Militant cell that planned NY & Christmas attacks in Moscow detained – anti-terrorism committee
Russian security services detained all members of a terrorist cell that had been plotting attacks during the holiday season in Moscow, the National Anti-Terrorism Committee says. The group reportedly received orders from a Syria-based top-tier commander.
The Syrian terrorist commander, identified as Abu-Zarra, ordered militants to move to Moscow in order to get weapons supplies or seize firearms from police officers, Andrey Przezdomsky, head of the National Anti-Terrorism Committee (NAC) press service, said on Tuesday.
“At this point, all members of the terrorist cells are in custody,” he added.
According to the official, migrants from central Asia and the Caucasus form the nucleus of most terrorist sleeper cells active in Russia. “Migrants coming from [these regions] – who failed to integrate into society and are locked in mono-ethnic groups – are fertile soil for terrorist activities,” Przezdomsky said.
Over the course of 2016, Russian security services eliminated over 140 members of terrorist cells, among them 24 top-tier militants, said Igor Kulyagin, the NAC’s deputy chief of staff.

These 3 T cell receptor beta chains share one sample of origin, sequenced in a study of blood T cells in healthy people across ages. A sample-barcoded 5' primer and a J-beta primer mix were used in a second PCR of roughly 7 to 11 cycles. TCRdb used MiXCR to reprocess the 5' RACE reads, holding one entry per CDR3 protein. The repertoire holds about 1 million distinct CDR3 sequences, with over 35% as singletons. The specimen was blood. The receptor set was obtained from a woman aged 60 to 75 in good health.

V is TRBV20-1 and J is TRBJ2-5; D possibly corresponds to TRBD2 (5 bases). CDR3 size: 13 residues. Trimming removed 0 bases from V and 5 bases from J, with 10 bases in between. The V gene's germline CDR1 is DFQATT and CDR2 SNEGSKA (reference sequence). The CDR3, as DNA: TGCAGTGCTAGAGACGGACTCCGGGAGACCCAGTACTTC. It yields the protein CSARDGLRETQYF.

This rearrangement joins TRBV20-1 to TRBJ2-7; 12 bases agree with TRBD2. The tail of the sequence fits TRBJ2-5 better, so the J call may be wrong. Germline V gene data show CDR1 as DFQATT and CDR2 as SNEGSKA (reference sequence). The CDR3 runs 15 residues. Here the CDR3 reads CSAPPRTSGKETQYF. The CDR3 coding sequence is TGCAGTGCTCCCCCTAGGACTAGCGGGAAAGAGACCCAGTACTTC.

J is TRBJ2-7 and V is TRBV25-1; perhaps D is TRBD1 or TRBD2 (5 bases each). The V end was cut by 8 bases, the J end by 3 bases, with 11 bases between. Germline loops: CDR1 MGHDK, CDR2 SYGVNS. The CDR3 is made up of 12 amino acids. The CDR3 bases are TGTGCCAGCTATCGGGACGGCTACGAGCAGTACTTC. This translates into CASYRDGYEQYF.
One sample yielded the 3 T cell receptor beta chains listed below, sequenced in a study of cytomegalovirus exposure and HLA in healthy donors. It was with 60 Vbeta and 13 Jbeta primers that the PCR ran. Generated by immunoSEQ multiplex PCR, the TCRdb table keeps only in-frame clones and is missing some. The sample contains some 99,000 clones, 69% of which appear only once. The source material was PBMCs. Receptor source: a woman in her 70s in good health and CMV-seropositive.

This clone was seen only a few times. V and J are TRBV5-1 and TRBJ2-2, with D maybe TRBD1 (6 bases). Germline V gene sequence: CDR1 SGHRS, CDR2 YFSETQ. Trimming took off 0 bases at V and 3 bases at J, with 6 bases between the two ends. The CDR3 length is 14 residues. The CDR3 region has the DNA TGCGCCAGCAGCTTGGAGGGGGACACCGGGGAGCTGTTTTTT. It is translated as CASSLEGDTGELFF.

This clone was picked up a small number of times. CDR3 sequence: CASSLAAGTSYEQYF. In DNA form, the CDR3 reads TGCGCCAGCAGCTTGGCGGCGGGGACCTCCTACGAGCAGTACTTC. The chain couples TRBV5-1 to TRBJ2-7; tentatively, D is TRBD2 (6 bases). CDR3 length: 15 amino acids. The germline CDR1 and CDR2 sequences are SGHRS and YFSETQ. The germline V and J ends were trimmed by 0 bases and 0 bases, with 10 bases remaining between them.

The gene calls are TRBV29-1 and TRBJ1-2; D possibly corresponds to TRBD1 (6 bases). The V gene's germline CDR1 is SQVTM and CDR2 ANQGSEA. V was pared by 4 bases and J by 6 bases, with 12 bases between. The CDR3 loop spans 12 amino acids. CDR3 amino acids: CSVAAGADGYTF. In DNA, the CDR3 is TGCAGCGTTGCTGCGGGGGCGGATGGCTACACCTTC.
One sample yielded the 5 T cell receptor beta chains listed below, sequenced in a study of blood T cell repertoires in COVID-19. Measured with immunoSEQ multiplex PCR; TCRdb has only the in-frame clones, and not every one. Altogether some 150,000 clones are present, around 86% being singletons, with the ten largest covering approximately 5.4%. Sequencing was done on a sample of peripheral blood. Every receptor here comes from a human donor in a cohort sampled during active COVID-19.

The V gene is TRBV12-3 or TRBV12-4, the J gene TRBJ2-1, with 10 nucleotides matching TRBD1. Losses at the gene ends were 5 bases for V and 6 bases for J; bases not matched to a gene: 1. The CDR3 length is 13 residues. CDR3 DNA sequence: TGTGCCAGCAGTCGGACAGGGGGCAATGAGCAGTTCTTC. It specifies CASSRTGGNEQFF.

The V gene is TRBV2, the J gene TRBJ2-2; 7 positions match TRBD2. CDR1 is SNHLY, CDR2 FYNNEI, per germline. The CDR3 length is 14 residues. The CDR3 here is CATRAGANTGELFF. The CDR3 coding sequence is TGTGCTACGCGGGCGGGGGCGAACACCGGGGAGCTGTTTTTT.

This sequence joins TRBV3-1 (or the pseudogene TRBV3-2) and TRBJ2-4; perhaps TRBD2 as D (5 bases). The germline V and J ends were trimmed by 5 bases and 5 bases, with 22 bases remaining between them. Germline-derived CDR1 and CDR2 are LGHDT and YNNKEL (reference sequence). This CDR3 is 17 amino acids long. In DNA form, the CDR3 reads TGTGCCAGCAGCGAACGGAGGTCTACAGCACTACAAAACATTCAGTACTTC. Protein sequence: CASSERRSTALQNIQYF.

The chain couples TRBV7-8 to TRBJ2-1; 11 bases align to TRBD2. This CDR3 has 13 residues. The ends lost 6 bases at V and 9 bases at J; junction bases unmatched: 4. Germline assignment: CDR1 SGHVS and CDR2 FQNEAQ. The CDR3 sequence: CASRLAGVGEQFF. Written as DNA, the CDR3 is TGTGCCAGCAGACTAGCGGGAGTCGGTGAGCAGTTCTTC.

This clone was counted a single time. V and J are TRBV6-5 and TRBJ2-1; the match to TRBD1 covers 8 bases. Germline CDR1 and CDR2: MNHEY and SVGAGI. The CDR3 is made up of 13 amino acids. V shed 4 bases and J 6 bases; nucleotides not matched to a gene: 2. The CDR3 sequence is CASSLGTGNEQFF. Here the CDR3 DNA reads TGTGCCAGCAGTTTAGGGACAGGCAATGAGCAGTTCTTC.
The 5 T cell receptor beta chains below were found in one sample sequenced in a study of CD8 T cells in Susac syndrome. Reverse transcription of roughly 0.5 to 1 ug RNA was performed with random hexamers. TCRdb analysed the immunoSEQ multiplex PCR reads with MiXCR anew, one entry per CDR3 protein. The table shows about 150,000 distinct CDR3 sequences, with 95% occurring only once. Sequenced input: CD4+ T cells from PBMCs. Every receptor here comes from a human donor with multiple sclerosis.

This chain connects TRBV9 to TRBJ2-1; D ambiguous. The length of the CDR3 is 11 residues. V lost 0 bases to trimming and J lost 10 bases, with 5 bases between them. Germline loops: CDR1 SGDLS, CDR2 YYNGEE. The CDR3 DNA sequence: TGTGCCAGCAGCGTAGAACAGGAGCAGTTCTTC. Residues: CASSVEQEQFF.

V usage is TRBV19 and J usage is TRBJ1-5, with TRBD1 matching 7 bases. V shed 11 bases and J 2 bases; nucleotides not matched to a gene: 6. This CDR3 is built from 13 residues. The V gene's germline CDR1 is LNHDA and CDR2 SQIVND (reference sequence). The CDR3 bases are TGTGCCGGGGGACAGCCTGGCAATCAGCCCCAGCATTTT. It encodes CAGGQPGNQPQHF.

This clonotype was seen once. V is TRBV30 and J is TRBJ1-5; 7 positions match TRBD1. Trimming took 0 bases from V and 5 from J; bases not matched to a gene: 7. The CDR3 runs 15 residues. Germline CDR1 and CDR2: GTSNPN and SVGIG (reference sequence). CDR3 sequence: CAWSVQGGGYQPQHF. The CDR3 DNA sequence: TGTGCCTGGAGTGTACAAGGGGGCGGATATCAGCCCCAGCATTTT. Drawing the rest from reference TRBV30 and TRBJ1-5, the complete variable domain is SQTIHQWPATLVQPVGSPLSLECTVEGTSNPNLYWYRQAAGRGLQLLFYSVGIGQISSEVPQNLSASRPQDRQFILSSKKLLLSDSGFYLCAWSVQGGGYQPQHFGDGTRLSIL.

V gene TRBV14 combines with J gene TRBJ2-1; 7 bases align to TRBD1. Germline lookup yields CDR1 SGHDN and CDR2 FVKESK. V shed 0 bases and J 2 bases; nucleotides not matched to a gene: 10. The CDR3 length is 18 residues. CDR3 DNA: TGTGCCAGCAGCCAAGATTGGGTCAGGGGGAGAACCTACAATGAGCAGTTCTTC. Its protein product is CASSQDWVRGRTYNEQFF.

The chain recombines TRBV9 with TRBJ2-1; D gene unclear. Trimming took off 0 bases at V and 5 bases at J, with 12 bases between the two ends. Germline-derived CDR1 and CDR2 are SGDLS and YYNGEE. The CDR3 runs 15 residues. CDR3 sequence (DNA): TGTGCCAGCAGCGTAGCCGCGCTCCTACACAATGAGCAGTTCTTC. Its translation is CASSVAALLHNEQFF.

All militants were shot dead in counter-terrorism operations or brief encounters with security servicemen, he said, also mentioning the killing of the “notorious leader” of Vilayat Kavkaz, an Islamic State-affiliated (IS, previously ISIS/ISIL) international terrorist group.
Kulyagin added that the intelligence agencies also foiled a cell planning terrorist attacks during the 2016 Ice Hockey World Championship hosted by Russia.
Terrorists tend to employ unconventional tactics to save money, as they cannot afford to maintain a broad network of militants, Przezdomsky added, mentioning the emergence of so-called “one-day groups,” tasked with carrying out a single attack. “They are not linked to other cells, they don’t need guidance or sanctions [for an attack],” the official noted.
In February and December last year, 11 Islamic State (IS, formerly ISIS/ISIL) militants were detained in Moscow and Yekaterinburg, Przezdomsky said. They were planning attacks in Moscow and St. Petersburg under the control of IS emissaries, according to the NAC official. “All members of that cell knew each other in person, and came from Central Asian countries,” he said.